And the winner of the BSME Business Columnist of the Year is …

Two years ago I left a comment under an article about adoption on the website of the online Social Work magazine Community Care.  I can’t remember what angle the article took but it must have bugged me because I rarely leave comments under articles.

In response to my comment came an email from the Children’s Editor of Community Care, Camilla Pemberton, asking if I might be interested in writing a guest blog piece for her. At the time I was trying, unsuccessfully to find a publisher for a book I was writing.  Flattered and with nothing to lose, I wrote a short piece and Camilla published it.

Many blog pieces and a publishing contract later I found myself stood in front of 500 people in the ballroom at The London Hilton on Monday evening, collecting an award for Business Columnist of the Year from the British Society of Magazine Editors.  It was an out of body experience to a Katy Perry soundtrack.  I vaguely remember racing to the stage in a blur of bright lights, music and shock and being handed something by Diane Kenwood, the editor of Woman’s Weekly and the comedian Andy Parsons.  Just to get the evening further into perspective, the award presented after mine was won by Caitlin Moran.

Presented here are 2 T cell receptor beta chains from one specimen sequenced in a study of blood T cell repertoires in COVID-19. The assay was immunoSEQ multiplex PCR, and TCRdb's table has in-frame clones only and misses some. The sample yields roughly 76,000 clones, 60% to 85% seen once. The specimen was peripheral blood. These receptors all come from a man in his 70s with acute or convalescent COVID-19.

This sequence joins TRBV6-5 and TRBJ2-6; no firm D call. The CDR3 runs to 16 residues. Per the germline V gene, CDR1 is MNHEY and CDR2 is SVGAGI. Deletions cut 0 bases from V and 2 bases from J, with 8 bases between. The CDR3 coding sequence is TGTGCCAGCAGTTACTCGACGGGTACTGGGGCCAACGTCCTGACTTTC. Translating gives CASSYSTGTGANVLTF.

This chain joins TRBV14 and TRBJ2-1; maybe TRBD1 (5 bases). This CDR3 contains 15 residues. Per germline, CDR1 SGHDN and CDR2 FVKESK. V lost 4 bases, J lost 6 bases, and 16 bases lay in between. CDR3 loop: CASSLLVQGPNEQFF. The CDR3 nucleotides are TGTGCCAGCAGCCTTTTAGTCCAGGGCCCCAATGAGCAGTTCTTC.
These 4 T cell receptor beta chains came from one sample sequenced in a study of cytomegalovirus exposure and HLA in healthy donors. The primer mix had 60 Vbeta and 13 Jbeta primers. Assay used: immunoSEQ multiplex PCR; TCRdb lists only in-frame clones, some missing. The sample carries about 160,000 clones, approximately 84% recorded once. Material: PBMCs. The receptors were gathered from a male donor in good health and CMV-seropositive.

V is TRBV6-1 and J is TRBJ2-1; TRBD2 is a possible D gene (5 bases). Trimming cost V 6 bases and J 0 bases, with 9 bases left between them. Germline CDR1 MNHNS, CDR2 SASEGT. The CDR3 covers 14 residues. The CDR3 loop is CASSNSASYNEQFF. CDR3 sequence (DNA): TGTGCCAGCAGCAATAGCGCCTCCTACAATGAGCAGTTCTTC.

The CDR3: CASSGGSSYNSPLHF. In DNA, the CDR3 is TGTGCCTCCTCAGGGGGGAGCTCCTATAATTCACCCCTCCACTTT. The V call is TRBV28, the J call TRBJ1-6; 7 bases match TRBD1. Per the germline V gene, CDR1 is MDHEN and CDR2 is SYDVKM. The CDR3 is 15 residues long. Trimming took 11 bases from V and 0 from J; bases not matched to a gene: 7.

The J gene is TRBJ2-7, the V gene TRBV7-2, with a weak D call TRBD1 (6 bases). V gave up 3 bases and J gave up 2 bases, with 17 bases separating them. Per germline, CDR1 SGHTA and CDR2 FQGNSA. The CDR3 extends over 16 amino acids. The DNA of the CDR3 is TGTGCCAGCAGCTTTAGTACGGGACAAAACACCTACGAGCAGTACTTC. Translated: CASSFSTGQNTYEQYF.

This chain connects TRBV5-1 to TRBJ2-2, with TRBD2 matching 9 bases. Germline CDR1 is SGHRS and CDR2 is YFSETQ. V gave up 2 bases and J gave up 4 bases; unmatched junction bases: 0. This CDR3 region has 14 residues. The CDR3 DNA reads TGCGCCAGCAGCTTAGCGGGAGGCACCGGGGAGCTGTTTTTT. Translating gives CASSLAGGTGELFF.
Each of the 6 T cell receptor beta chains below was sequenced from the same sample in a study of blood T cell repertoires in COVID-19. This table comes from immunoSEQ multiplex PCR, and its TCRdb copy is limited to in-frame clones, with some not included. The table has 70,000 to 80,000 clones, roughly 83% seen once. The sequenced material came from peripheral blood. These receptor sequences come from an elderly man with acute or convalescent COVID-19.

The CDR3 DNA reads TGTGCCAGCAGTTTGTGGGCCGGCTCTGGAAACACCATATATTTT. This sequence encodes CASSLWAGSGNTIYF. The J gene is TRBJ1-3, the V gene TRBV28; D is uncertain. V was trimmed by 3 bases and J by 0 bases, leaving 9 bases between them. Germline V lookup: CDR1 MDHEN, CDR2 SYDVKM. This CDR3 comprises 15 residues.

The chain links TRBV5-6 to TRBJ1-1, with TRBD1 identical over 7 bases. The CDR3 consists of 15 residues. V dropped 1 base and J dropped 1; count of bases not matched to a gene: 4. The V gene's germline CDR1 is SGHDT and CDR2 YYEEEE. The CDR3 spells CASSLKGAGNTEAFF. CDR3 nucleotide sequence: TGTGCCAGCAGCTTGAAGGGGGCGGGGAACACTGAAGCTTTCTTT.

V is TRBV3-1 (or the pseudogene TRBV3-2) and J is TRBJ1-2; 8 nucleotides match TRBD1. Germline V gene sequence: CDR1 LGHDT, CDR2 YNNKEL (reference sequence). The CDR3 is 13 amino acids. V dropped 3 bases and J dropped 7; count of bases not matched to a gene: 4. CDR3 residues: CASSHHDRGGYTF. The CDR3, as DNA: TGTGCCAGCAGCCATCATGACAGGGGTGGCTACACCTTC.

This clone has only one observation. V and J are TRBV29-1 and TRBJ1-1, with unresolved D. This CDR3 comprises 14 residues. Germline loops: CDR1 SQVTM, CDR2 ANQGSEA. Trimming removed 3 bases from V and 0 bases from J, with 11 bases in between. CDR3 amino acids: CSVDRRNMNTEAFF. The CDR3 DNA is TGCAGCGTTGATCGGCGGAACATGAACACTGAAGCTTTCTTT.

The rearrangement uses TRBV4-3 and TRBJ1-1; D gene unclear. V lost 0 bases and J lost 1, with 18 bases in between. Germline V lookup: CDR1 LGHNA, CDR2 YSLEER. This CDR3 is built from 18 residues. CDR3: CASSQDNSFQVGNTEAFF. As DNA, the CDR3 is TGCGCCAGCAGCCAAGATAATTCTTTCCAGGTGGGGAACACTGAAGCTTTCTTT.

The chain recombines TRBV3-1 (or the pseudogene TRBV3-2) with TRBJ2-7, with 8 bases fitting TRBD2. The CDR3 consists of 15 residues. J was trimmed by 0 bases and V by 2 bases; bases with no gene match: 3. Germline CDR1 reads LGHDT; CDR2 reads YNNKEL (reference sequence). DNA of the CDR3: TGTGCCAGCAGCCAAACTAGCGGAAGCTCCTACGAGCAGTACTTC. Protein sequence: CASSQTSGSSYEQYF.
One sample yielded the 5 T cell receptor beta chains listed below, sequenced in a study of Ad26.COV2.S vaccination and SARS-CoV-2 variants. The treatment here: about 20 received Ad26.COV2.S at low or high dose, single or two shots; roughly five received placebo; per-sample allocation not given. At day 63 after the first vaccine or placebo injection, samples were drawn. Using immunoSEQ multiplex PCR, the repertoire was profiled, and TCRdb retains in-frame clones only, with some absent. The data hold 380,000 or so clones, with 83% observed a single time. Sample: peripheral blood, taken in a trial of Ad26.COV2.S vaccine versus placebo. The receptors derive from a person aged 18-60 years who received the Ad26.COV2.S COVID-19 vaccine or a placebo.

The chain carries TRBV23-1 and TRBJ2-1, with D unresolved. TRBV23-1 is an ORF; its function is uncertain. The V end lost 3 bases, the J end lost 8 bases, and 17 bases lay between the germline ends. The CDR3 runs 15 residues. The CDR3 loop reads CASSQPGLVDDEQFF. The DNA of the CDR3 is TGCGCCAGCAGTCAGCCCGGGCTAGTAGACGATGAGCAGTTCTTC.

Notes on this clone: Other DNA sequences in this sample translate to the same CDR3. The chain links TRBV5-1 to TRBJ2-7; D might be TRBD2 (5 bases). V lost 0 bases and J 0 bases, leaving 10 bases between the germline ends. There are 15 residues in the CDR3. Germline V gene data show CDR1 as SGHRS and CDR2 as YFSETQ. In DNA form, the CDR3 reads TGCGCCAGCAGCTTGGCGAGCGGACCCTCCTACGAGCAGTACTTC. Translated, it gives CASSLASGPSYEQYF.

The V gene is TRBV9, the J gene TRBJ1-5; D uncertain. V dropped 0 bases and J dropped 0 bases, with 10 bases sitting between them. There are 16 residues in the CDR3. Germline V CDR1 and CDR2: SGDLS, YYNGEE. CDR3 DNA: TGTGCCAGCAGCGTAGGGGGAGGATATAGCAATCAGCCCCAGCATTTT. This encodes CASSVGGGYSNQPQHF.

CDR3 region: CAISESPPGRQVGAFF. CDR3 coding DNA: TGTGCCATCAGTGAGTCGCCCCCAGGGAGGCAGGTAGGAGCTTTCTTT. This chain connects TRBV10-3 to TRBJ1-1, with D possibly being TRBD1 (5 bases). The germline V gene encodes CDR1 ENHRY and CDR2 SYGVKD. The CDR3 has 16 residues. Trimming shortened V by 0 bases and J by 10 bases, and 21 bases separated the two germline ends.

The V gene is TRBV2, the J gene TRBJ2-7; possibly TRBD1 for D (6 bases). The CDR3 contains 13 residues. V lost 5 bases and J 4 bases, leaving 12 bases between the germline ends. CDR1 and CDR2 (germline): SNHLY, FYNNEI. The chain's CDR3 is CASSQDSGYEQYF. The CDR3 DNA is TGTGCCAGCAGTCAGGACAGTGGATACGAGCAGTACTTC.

I returned to my seat and Camilla and I drank champagne and cocktails into the night and revelled in our unlikely success.

Twenty four hours later, after a queasy and long train journey home I was suddenly back in my real life, dealing with the fallout from two children who don’t manage a night of my absence well.  It is understandable but not pretty, and devilishly difficult to respond correctly to when burdened with one of the best/worst hangovers I’ve ever had.  (The gin hangover is in my experience something quite different from the others.)


I want to say a massive ‘thank you’ to Camilla and Ruth and the rest of the Community Care team for publishing my articles and to the British Society of Magazine Editors for reading and liking my sometimes difficult and raw pieces, which don’t always conform to what we think we know about children, adoption and trauma.  Although it isn’t possible for me to write under my own name the roar is all mine.  And on Monday night, under the glitter of the crystal chandeliers, I realised that my roar has been heard.  It was the night of my life.

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